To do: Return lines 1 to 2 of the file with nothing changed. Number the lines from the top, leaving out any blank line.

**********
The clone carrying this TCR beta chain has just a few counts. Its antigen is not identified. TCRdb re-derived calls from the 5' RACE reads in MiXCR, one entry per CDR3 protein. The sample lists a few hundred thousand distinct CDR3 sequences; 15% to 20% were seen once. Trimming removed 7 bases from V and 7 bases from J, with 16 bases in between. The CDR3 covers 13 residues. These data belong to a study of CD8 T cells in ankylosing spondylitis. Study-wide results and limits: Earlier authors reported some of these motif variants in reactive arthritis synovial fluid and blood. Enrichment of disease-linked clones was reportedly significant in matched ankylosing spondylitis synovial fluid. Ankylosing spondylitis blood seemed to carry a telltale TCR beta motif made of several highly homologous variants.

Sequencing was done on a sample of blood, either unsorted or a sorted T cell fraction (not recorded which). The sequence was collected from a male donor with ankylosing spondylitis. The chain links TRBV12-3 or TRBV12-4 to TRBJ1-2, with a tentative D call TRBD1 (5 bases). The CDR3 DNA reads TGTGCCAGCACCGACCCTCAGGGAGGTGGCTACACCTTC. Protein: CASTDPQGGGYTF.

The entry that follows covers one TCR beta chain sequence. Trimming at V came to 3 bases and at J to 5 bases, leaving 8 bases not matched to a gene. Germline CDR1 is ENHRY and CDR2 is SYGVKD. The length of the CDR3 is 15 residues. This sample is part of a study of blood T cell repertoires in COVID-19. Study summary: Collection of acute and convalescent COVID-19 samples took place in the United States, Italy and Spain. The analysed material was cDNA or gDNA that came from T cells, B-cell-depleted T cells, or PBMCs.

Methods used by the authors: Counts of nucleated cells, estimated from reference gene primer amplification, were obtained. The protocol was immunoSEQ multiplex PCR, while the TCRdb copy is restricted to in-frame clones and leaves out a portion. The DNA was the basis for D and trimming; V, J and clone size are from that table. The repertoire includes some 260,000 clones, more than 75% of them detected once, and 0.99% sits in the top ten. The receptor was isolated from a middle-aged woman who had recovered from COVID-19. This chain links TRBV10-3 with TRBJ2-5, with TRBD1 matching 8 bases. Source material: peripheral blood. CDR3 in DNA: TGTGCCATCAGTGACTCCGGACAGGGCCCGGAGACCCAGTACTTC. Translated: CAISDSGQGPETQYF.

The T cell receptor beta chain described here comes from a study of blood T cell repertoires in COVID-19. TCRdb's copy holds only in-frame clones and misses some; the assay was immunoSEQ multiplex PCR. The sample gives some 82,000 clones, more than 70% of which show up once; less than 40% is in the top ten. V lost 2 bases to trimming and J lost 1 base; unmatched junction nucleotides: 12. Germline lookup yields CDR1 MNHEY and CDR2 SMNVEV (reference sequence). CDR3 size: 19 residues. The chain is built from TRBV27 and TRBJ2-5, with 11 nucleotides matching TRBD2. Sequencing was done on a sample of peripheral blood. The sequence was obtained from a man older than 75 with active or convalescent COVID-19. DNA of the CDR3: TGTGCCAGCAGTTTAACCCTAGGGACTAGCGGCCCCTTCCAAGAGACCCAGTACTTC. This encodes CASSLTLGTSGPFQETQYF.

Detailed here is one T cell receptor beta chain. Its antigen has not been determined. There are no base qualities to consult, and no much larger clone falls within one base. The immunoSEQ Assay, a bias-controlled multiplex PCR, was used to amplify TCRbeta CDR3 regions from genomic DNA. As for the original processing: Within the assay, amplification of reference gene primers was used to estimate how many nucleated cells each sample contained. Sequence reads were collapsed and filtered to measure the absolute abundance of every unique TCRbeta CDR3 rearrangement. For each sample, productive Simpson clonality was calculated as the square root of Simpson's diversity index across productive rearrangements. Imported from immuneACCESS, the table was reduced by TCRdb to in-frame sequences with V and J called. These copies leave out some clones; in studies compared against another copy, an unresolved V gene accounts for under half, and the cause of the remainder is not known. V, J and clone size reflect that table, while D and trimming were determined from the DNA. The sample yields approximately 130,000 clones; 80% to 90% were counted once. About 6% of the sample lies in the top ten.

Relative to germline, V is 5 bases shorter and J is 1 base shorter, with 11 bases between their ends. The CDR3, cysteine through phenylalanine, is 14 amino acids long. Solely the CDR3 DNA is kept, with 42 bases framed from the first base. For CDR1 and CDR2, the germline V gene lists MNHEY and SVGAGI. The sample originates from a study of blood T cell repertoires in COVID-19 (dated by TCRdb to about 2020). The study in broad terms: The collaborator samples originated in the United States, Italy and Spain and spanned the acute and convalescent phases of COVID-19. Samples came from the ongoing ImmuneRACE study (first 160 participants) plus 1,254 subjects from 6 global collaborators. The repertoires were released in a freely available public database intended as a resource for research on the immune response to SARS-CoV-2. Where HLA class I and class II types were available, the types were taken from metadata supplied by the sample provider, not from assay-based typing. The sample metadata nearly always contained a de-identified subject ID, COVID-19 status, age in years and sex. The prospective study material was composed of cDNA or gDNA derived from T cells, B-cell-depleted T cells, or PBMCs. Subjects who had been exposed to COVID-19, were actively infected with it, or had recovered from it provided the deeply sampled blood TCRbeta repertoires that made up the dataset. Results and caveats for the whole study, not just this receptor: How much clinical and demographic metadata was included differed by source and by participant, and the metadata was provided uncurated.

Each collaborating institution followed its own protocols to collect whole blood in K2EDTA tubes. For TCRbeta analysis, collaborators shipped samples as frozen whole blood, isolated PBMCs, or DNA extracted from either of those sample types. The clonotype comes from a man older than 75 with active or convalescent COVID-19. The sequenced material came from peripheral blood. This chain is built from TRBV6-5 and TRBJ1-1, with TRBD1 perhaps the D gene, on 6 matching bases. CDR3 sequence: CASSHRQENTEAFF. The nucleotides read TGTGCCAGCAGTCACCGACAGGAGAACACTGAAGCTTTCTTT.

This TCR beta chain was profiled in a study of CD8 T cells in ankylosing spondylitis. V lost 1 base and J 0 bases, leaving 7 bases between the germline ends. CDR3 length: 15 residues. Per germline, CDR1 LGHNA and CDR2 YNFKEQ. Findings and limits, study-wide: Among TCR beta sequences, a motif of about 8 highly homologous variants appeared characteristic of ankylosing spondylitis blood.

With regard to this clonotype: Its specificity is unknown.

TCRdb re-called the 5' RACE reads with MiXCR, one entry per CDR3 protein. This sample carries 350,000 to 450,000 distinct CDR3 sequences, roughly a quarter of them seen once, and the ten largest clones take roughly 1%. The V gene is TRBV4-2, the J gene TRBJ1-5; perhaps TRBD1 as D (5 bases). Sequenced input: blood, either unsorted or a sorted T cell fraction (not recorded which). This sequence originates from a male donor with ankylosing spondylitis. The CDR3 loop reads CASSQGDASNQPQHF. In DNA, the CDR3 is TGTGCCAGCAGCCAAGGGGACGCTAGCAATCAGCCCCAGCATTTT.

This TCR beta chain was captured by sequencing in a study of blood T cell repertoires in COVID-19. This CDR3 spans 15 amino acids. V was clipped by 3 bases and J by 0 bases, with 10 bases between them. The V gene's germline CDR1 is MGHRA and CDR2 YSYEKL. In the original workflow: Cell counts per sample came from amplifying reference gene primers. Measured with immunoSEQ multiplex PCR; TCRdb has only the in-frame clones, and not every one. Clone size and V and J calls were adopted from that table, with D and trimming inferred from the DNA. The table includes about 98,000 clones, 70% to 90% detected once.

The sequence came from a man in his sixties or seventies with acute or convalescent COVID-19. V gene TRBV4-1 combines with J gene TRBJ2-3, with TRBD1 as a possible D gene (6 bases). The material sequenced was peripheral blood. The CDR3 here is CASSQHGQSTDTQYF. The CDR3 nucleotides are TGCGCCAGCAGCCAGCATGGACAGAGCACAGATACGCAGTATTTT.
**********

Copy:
The clone carrying this TCR beta chain has just a few counts. Its antigen is not identified. TCRdb re-derived calls from the 5' RACE reads in MiXCR, one entry per CDR3 protein. The sample lists a few hundred thousand distinct CDR3 sequences; 15% to 20% were seen once. Trimming removed 7 bases from V and 7 bases from J, with 16 bases in between. The CDR3 covers 13 residues. These data belong to a study of CD8 T cells in ankylosing spondylitis. Study-wide results and limits: Earlier authors reported some of these motif variants in reactive arthritis synovial fluid and blood. Enrichment of disease-linked clones was reportedly significant in matched ankylosing spondylitis synovial fluid. Ankylosing spondylitis blood seemed to carry a telltale TCR beta motif made of several highly homologous variants.

Sequencing was done on a sample of blood, either unsorted or a sorted T cell fraction (not recorded which). The sequence was collected from a male donor with ankylosing spondylitis. The chain links TRBV12-3 or TRBV12-4 to TRBJ1-2, with a tentative D call TRBD1 (5 bases). The CDR3 DNA reads TGTGCCAGCACCGACCCTCAGGGAGGTGGCTACACCTTC. Protein: CASTDPQGGGYTF.